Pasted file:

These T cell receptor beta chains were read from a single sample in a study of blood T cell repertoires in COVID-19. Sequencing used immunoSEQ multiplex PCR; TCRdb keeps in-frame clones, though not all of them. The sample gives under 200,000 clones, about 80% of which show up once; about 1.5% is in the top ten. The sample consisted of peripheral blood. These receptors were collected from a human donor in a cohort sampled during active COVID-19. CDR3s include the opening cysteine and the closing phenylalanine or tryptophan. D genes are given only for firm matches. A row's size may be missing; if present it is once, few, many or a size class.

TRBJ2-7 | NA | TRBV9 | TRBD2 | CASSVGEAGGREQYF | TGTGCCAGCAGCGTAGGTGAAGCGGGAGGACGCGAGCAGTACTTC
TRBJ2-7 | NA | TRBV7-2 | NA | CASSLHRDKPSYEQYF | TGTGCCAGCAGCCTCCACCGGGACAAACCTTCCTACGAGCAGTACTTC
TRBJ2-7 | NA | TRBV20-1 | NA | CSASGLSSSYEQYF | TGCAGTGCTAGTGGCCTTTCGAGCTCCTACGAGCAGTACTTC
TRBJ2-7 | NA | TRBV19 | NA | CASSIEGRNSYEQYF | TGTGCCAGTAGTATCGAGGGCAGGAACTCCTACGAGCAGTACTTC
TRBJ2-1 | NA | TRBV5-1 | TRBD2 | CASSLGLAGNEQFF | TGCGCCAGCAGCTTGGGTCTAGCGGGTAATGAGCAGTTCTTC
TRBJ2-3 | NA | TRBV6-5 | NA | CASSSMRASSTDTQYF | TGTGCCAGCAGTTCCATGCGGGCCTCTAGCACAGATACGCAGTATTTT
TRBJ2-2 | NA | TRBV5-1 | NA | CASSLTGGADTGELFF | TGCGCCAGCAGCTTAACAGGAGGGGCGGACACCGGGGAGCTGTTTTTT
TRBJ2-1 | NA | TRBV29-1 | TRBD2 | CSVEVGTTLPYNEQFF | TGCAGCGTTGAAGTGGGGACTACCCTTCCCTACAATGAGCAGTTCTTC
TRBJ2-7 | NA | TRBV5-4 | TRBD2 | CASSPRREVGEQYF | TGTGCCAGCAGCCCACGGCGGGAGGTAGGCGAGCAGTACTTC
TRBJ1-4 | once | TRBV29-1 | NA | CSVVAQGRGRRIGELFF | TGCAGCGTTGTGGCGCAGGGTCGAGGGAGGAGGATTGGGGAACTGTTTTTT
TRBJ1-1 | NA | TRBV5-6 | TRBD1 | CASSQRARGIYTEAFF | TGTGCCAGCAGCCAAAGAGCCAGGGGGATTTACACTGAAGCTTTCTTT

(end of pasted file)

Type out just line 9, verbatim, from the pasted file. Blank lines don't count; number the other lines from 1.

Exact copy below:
TRBJ2-1 | NA | TRBV29-1 | TRBD2 | CSVEVGTTLPYNEQFF | TGCAGCGTTGAAGTGGGGACTACCCTTCCCTACAATGAGCAGTTCTTC